Our last landing was in the South Shetland Islands on our way back North, at Walker Bay on Livingston Island. The simple, albeit fairly large, beach didn’t look too exciting from afar as we headed there in our zodiacs one last time. Our voyage was coming to an end and I wasn’t sure how to feel about it. Part of me never wanted to leave this magical place, part of me was more than ready to be back home. Every wave rolling under the boat made me sway this way and then that way, leaving me emotional and melancholy.
Lost in my thoughts, I suddenly heard folks in the boat getting excited. “Seals! So many seals!” Suddenly we were all looking towards the beach. What nobody knew was that it would be full of elephant seal pups and youngsters. What a wonderful surprise!
Getting out of the zodiacs, we were eagerly greeted by lots of big round eyes and barking-like noises. The “little” pups were one month only but coming in at 100 kg. Seals don’t walk on their flippers like sea lions do, so they move around by wiggling their way forward somehow. They’ll make up for it in the water where they are extremely fast and skillful swimmers and hunters.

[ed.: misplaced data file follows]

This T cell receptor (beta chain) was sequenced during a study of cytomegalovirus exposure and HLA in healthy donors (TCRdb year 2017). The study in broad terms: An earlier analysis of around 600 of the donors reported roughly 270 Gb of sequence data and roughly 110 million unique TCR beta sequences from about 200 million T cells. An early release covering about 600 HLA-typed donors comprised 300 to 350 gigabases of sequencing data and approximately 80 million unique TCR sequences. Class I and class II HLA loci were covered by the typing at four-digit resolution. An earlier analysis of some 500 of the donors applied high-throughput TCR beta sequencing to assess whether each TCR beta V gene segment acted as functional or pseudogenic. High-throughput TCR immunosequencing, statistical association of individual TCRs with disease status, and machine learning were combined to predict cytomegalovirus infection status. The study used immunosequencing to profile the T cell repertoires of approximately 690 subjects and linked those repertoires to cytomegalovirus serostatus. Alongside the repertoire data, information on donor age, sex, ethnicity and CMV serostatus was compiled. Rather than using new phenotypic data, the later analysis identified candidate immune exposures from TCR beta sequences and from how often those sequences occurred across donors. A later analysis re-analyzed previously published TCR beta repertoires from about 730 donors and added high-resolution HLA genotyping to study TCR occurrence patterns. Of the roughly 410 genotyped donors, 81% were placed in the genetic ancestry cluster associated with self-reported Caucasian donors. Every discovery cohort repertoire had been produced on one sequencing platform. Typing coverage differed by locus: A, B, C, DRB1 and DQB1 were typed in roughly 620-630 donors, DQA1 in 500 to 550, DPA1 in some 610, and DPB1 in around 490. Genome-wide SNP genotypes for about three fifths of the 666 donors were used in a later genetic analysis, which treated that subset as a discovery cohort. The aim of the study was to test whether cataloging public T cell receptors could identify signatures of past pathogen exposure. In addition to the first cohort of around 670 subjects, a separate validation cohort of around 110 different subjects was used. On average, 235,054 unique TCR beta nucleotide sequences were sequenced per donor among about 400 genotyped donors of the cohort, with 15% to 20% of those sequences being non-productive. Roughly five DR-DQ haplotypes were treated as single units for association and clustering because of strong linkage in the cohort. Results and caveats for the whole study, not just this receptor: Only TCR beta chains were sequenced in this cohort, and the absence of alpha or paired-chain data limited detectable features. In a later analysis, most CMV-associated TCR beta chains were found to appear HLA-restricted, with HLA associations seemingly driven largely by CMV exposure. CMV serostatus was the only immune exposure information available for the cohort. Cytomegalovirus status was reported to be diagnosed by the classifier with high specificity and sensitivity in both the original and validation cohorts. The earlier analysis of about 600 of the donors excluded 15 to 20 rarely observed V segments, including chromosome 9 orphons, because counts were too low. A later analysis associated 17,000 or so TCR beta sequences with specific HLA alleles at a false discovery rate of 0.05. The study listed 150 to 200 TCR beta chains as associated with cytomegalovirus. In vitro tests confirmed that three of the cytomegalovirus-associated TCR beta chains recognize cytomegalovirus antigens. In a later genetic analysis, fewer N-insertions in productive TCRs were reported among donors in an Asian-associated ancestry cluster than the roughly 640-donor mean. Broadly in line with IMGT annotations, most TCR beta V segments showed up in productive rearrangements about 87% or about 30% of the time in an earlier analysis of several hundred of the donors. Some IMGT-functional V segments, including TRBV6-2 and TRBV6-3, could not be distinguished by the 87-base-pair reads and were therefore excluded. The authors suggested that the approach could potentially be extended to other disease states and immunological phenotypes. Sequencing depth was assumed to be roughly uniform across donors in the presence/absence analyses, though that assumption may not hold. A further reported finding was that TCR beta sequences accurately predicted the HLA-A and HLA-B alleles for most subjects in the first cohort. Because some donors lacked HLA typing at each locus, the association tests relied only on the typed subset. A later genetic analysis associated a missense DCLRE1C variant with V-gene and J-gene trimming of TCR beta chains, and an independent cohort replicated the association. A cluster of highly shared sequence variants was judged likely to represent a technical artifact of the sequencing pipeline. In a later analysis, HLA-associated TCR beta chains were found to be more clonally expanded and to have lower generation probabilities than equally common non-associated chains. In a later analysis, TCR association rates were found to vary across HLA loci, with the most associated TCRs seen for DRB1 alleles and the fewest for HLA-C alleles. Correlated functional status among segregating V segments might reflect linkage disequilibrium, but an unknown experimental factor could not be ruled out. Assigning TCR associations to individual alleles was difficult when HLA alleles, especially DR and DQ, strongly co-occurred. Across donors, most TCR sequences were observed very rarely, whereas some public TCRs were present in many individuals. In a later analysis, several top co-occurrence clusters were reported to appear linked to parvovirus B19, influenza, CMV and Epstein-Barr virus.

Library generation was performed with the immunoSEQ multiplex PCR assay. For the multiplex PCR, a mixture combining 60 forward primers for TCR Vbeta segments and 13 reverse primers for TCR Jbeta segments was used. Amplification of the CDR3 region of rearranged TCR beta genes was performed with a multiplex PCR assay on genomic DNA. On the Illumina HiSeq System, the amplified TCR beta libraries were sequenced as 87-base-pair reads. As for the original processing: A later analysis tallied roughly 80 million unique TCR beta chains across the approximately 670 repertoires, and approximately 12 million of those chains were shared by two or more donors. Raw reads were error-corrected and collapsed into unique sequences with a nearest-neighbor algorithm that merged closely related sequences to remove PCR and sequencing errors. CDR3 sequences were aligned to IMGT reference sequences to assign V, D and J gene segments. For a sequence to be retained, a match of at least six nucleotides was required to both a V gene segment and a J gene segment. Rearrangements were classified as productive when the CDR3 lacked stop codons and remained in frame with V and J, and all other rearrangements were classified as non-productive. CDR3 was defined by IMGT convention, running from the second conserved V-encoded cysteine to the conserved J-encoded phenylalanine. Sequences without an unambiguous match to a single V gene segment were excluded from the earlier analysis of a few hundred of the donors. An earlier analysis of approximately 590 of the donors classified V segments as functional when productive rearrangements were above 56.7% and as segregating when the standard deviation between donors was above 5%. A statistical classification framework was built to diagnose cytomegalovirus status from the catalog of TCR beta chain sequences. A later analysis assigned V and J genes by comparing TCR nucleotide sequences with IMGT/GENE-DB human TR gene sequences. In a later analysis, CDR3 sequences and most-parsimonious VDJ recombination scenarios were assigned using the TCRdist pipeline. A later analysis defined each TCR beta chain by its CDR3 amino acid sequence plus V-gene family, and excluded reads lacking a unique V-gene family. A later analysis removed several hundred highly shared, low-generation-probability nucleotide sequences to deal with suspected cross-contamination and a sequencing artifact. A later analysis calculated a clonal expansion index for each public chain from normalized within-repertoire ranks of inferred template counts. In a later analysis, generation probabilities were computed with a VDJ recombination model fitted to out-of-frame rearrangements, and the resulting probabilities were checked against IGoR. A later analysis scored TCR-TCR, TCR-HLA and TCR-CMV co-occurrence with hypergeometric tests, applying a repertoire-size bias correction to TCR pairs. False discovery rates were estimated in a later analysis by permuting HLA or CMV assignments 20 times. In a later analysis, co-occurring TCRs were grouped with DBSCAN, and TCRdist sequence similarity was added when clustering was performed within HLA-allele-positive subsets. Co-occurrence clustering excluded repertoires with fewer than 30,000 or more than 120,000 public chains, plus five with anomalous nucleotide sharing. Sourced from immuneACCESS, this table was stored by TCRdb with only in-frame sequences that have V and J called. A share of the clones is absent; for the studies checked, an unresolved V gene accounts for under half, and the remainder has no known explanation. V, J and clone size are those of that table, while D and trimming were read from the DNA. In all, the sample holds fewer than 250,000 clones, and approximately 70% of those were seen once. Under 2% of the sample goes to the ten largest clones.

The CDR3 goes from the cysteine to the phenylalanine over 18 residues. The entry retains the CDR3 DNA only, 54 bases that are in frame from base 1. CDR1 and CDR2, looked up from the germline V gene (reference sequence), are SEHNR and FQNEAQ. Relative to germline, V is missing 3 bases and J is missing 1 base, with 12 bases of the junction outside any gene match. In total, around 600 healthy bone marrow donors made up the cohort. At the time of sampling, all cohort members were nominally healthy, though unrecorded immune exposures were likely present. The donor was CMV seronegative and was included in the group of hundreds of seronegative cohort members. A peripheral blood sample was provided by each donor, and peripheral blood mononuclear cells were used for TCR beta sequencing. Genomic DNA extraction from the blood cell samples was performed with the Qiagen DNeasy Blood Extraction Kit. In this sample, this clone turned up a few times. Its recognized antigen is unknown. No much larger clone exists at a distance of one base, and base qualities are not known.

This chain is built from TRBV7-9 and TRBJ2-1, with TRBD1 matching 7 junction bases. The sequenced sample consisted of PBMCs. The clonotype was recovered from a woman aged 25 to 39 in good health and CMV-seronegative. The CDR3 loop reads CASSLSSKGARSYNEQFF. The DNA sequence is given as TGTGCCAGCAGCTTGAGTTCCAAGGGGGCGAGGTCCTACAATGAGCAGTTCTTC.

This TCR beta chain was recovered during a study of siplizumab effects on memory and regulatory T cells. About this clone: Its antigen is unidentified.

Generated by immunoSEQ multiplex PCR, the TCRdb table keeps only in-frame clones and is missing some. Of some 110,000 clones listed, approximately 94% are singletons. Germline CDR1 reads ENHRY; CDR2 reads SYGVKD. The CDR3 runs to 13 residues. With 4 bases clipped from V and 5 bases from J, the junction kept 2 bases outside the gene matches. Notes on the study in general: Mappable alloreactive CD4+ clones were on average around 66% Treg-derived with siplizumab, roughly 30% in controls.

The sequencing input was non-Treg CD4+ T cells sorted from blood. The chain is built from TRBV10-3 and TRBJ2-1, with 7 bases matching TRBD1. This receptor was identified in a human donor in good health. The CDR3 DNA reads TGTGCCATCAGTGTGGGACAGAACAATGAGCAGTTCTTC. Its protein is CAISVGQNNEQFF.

The pups must have only very recently been left behind by their mothers who went back to the water feeding themselves once again after staying with their offspring for four weeks. Elephant seal moms will not come back, leaving the pups to learn to swim and feed on their own. Our arrival made the pups extremely curious as they tried to find out whether their moms had suddenly returned.
Several came chasing us which was extremely cute to watch but made it hard for us to stay the minimum 5 meters away. There was constant noise and movement by them and us until maybe half an hour later when they finally recognized that we were not going to bring them any food. Most of them fell back asleep right were they were, spread all across the beach. Interestingly, all of them slept on their backs or sides, occasionally scratching themselves, and making hiccup and burp-like sounds on a regular basis. All this made them look extremely chill and relaxed.
Sleeping seal pups are the best! Lightly snoring with no care in the world, laying in the snow like it’s a cushy cloud that makes for a perfect rest — I could have stared at them forever. Their little faces kept twitching, with one nostril regularly opening and closing for their slow breathing. As a certified breath coach, I was fascinated by how deliberately seal pups breath. That’s something many of should focus on more often, myself included. It surely was one of the most zen moment of my trip.